Laser Hair Removal and Tanning
During its first years of popularity, laser hair removal success rates were very limited for patients with dark skin types. However, the treatment process has been tweaked over time by adding skin cooling devices and the use of longer wavelength lasers to provide safer, more effective treatment for those with darker skin. Risks of burning and hyper pigmentation have been reduced with these improvements. What many patients don't realize is that tanning also affects laser hair removal treatments. Here's why.
Tanned Skin and Laser Light Energy
People with tanned skin have been generally discouraged from traditional laser hair removal treatments because tanning changes their natural skin pigmentation. During a laser hair removal procedure, light energy is directed to the skin where the unwanted hair is located. The skin absorbs some of the laser energy before it reaches the hair follicles. How much energy is absorbed will be determined by the skin color. Tanned skin will usually absorb excess amounts of light energy and can cause burning or discoloration after treatment. Therefore, to treat a tanned patient, the laser energy must be turned down to prevent burning. This, in turn, decreases the effectiveness of the light energy to kill unwanted hair follicles.
Solutions for Those with Tanned Skin
There are two possible solutions for those with tanned skin, as outlined below:
a) A patient can wait until their tan fades before planning a laser hair removal treatment. Waiting can be annoying, but it's much better than wasting their money for a treatment that's not going to be effective. By having a treatment while the skin is still tan, there are risks that the treatment will not remove all the unwanted hair, or the treatment can cause uncomfortable side effects such as burning or skin discoloration. Direct sun exposure can be avoided by wearing a sunscreen that has SPF 15 or higher while outdoors.
b) Another option is to search for a laser hair removal specialist or clinic that uses the latest in laser technology, which can be more effective with dark skinned or tanned patients. New methods have been developed which enable cooling and protection of the skin during a treatment. Since dark or tanned skin attracts more light energy, drawing the energy away from hair follicles, the cooling method keeps the skin cool when this occurs.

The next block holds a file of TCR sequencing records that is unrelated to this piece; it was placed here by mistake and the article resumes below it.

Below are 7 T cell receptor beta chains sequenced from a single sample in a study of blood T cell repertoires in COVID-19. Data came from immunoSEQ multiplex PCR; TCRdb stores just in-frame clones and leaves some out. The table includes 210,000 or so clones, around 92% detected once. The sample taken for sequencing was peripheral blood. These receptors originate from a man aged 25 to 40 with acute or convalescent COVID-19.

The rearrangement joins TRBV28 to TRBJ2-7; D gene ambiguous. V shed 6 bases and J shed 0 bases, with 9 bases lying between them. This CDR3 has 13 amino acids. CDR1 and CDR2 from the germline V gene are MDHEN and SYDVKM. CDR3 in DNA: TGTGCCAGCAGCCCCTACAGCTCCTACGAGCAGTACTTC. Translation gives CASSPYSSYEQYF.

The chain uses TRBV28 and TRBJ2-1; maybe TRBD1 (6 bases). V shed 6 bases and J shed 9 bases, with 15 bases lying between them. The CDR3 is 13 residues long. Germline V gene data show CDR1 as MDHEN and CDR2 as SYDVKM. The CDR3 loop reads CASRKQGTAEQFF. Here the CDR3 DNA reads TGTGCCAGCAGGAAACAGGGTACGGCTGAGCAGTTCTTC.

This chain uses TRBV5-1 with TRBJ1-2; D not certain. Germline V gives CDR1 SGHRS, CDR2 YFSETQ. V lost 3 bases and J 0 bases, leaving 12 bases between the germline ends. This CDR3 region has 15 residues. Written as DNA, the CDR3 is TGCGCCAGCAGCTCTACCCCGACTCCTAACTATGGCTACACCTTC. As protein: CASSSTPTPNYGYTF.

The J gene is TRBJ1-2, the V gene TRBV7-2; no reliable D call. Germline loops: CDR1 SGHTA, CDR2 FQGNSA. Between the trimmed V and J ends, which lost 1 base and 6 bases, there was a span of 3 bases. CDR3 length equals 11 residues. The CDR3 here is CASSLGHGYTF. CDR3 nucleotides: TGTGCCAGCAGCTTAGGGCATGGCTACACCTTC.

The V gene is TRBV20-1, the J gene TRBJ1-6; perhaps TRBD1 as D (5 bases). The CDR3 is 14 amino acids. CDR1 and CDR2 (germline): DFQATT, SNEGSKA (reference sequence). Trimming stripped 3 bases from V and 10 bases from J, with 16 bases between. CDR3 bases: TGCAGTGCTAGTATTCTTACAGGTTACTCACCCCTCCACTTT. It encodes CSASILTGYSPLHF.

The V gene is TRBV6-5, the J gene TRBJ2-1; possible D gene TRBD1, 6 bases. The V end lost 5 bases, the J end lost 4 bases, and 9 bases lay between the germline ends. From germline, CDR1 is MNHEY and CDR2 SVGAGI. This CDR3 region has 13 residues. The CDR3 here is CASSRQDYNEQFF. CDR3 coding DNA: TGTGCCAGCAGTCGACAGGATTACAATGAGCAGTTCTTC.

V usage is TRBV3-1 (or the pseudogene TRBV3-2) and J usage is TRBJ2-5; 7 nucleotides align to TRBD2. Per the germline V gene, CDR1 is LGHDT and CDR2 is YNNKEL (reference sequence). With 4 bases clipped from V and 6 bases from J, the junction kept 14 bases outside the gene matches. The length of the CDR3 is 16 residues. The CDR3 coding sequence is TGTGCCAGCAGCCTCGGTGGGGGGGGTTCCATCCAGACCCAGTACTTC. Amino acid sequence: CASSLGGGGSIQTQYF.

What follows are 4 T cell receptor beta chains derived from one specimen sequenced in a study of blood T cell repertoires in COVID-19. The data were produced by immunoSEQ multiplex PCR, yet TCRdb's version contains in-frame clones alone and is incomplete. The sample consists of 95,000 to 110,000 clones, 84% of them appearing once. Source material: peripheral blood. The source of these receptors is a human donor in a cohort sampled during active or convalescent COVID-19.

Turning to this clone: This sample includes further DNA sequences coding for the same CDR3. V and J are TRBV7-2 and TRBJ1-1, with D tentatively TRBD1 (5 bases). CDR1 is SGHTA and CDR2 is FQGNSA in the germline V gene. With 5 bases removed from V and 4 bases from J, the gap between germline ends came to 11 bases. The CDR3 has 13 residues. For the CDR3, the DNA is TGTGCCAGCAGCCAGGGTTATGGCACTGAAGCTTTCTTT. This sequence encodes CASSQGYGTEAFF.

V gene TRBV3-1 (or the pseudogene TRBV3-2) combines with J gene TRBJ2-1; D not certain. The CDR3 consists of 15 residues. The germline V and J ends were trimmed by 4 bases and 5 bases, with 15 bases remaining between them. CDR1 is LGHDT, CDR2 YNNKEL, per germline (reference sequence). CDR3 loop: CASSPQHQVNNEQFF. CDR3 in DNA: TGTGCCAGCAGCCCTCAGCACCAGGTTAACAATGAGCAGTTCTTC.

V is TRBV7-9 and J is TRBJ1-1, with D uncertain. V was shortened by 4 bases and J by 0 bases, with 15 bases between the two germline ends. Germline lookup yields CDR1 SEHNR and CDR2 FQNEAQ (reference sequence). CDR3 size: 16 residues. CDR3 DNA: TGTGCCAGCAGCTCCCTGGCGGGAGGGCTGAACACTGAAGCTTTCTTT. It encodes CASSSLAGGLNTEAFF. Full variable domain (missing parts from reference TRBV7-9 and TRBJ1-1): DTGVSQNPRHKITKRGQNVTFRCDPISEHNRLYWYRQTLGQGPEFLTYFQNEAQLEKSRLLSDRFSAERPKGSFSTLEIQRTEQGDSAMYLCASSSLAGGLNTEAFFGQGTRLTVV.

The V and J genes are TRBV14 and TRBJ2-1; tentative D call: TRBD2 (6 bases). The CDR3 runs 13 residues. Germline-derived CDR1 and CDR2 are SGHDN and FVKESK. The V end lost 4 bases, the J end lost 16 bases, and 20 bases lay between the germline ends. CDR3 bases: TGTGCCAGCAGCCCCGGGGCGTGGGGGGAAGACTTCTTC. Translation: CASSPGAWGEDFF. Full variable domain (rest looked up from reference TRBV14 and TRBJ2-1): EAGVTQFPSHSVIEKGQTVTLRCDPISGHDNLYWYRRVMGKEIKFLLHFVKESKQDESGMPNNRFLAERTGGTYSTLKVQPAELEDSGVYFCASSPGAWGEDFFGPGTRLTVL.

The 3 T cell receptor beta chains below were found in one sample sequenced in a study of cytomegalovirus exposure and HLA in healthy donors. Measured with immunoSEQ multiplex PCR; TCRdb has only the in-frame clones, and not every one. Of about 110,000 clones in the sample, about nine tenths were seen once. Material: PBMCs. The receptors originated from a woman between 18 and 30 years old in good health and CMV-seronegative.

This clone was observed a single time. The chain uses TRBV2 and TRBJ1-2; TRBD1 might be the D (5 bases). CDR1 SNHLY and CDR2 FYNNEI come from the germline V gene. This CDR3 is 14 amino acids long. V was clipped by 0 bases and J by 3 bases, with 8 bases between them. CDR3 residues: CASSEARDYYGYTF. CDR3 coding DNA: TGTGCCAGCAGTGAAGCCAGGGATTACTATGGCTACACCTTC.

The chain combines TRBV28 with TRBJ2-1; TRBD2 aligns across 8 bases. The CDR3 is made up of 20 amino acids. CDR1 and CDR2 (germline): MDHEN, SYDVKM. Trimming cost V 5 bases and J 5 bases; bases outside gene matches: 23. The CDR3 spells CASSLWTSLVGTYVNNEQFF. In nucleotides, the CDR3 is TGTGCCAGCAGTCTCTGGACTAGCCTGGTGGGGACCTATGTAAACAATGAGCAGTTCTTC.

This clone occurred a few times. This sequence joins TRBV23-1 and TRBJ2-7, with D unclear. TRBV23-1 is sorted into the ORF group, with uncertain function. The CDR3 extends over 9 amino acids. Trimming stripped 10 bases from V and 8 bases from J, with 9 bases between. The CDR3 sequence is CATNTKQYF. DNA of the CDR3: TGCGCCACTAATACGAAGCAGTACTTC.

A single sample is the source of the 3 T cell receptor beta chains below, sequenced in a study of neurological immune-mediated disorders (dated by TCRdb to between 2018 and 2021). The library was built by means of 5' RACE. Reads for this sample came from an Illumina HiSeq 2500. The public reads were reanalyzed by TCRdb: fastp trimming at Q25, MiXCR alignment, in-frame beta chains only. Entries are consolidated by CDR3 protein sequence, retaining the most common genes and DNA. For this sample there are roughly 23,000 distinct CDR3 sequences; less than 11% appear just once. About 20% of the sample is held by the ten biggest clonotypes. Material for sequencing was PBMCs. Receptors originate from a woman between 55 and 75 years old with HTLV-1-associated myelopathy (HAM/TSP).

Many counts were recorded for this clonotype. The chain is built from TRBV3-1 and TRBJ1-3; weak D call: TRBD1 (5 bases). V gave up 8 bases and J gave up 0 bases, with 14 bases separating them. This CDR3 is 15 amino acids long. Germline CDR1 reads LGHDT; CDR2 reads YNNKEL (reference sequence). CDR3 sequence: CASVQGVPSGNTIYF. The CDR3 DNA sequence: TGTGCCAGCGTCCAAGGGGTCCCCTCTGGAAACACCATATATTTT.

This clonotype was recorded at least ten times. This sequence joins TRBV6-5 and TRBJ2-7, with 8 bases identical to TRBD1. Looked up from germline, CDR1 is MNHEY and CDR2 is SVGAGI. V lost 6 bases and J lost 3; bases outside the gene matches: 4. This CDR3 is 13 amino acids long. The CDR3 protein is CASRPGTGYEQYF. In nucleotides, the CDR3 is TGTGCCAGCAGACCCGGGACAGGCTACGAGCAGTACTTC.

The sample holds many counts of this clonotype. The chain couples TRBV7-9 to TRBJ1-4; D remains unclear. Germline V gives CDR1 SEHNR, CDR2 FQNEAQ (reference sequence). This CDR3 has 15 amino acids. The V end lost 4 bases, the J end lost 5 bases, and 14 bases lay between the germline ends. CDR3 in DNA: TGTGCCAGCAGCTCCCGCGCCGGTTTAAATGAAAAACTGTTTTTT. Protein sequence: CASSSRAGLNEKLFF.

Meanwhile, the intense pulsed light is exposed to the hair follicles longer to increase the number of follicles destroyed. The risk of side effects is reduced tremendously while unwanted hair is successfully removed. Keep in mind that not all clinics or physicians have these methods implemented, so the patient should find out if they do before scheduling a treatment.
What About Sunless Tanning Creams?
Sunless tanning creams have the same affect on skin as normal exposure to the sun. These creams also change the skin's pigmentation, and can alter the effectiveness of laser hair removal treatments. If possible, the patient should avoid using these creams for several months before having a treatment.
Tanning after Laser Hair Removal
Obviously, a patient who's just removed hair in a noticeable spot wants to show off their new "hairless" body with a beautiful tan. However, tanning and the use of sunless tanning creams should be avoided for at least a month or two after treatment, or until all tenderness and redness has cleared. The treated areas will be sensitive, and exposure to direct sunlight could harm the skin or cause discoloration. Patients can use a sunscreen that has SPF 30 or higher to protect the treated areas.
There are treatment options available for every skin type, but patients with dark or tanned skin should research the methods used before having a laser hair removal treatment to be sure they're getting the right type of procedure.
This article was written by Candice Pardue.